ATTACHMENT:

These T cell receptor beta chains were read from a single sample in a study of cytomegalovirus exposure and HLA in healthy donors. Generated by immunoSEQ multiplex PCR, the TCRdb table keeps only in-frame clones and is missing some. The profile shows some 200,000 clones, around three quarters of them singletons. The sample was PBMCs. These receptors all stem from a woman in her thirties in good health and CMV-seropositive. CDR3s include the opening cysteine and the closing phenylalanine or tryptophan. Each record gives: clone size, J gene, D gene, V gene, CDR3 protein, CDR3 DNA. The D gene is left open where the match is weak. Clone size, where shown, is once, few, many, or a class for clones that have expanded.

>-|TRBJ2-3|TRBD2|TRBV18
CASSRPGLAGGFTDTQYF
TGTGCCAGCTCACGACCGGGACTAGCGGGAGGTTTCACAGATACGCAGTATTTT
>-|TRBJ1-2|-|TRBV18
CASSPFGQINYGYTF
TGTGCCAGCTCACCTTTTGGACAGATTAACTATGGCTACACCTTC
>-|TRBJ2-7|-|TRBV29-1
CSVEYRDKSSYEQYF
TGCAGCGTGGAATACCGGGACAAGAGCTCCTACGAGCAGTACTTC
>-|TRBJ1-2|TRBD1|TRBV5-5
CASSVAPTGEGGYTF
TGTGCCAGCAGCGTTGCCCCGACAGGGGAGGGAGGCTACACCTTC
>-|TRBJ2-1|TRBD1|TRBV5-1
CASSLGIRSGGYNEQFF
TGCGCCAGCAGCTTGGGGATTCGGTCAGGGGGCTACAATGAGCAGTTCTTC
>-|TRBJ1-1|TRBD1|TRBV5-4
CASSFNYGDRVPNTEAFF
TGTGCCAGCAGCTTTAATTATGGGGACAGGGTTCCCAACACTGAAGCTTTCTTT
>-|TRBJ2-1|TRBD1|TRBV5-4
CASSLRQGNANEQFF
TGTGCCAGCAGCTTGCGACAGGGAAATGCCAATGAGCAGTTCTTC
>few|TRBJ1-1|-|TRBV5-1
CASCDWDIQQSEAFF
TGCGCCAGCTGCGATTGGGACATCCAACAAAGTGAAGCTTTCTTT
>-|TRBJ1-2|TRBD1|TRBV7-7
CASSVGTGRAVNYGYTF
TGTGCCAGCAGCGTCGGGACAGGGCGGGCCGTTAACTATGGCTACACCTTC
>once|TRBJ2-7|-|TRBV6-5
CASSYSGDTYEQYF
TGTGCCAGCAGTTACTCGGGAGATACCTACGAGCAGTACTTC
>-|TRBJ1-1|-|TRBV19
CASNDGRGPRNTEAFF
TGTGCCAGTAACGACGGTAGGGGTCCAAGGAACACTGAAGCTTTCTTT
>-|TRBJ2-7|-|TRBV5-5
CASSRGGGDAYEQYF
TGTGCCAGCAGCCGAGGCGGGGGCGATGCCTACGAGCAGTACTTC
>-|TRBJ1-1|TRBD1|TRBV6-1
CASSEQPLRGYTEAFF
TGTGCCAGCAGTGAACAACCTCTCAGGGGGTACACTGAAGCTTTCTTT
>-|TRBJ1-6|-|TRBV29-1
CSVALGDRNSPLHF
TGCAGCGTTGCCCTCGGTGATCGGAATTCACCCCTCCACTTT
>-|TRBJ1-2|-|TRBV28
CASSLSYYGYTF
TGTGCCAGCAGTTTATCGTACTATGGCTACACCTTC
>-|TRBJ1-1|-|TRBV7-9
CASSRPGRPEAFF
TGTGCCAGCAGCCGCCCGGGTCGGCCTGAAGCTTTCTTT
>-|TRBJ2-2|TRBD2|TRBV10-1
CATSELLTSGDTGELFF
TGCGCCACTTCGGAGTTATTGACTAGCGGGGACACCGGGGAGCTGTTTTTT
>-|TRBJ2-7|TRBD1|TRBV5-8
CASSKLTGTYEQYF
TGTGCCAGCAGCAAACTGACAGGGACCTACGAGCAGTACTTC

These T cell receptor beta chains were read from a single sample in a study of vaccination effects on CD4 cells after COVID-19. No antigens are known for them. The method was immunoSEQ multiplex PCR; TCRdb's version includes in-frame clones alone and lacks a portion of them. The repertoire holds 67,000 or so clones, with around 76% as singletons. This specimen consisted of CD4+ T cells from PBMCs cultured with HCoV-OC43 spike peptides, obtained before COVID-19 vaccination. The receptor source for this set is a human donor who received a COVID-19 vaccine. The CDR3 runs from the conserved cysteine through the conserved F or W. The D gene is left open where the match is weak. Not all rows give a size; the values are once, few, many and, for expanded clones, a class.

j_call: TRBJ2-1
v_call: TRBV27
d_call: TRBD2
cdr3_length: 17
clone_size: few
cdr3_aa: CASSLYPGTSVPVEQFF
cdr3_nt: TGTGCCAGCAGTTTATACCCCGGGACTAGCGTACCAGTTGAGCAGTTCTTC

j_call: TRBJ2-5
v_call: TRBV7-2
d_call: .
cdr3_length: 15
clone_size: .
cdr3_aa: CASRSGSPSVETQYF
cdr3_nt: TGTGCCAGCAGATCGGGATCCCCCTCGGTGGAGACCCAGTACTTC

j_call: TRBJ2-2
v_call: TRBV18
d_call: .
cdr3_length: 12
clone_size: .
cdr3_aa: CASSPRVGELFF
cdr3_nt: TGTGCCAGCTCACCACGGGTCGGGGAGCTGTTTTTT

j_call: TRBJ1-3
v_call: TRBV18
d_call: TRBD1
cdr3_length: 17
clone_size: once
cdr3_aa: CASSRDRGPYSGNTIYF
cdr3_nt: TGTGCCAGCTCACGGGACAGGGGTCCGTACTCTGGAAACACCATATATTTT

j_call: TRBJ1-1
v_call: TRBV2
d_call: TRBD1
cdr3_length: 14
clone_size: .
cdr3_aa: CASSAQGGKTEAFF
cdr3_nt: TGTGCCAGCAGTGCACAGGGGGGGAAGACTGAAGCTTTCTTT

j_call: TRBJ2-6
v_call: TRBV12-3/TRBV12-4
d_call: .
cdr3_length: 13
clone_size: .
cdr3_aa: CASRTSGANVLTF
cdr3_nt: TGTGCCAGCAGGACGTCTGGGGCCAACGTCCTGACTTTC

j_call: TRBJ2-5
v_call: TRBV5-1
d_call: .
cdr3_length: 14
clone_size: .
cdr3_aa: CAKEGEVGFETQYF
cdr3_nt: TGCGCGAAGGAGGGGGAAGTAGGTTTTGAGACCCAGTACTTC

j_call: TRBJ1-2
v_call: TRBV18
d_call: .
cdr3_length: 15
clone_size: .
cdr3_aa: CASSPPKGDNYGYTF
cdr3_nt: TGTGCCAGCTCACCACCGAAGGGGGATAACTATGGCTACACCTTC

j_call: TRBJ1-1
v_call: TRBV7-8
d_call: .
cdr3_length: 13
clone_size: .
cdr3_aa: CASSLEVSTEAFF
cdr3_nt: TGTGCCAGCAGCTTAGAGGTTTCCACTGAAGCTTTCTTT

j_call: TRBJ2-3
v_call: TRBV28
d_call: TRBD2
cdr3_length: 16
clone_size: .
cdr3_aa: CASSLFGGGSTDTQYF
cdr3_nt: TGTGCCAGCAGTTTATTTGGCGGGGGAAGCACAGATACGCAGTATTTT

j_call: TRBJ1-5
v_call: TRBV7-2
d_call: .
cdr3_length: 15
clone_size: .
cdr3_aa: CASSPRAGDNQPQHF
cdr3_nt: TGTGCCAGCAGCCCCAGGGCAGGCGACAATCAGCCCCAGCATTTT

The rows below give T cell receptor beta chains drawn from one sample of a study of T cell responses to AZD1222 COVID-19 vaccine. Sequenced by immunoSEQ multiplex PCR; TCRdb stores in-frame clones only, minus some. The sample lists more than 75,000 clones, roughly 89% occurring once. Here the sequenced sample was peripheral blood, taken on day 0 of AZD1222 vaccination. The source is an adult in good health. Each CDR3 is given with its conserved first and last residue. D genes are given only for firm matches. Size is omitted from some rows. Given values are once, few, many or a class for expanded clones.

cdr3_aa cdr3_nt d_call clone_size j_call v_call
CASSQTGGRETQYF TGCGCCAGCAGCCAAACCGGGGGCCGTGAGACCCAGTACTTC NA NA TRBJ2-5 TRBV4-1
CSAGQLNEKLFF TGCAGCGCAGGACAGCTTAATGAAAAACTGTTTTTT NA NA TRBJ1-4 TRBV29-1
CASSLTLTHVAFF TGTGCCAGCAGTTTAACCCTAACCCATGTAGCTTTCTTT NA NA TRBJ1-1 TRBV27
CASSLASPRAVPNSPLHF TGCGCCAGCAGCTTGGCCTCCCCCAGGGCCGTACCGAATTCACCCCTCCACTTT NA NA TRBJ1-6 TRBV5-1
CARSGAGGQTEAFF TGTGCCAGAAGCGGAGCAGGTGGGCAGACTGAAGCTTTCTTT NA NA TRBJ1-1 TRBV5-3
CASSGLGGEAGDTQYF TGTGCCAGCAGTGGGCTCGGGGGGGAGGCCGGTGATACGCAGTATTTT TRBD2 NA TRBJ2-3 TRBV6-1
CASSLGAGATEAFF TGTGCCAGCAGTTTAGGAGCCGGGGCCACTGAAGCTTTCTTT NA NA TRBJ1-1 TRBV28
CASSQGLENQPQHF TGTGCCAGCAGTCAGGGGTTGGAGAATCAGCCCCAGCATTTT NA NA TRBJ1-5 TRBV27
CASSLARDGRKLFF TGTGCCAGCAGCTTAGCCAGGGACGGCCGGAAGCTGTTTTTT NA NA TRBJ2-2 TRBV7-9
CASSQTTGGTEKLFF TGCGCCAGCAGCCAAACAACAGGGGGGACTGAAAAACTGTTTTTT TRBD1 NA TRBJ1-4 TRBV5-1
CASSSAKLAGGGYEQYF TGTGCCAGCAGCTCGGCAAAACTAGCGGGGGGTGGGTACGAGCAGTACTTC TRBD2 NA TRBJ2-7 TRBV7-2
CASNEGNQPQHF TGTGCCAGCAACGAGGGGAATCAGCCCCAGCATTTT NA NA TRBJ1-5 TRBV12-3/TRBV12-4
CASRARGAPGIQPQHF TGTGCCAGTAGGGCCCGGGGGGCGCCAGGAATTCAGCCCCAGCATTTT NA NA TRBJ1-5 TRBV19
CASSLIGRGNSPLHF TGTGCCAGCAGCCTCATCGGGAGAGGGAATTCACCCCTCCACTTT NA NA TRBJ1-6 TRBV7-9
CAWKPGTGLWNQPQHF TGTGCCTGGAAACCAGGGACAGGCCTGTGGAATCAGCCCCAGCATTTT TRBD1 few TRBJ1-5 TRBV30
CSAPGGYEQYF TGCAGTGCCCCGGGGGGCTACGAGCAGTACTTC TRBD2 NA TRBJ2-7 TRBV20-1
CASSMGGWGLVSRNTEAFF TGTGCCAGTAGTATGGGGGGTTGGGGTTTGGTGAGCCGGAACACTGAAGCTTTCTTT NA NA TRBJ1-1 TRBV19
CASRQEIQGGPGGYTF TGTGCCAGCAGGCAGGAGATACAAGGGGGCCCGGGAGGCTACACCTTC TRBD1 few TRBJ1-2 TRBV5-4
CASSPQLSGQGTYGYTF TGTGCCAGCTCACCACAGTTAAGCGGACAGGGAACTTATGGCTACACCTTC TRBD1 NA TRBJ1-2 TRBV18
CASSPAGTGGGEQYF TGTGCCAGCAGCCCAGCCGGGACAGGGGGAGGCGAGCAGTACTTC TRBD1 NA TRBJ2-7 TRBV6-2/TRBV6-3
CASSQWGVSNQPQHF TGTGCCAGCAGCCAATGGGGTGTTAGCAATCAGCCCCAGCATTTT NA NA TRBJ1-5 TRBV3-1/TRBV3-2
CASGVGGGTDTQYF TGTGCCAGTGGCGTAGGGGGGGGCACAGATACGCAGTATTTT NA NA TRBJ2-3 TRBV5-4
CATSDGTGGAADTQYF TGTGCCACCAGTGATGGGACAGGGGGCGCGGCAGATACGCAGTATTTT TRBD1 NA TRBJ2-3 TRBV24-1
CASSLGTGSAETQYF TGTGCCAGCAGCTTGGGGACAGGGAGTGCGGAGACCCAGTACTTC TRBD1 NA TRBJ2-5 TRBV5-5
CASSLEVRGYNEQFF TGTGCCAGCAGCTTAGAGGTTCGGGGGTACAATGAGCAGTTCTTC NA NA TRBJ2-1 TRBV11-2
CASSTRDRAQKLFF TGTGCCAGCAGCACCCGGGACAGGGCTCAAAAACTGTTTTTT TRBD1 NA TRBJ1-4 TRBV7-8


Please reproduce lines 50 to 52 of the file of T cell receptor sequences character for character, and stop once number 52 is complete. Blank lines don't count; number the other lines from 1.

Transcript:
>-|TRBJ2-2|TRBD2|TRBV10-1
CATSELLTSGDTGELFF
TGCGCCACTTCGGAGTTATTGACTAGCGGGGACACCGGGGAGCTGTTTTTT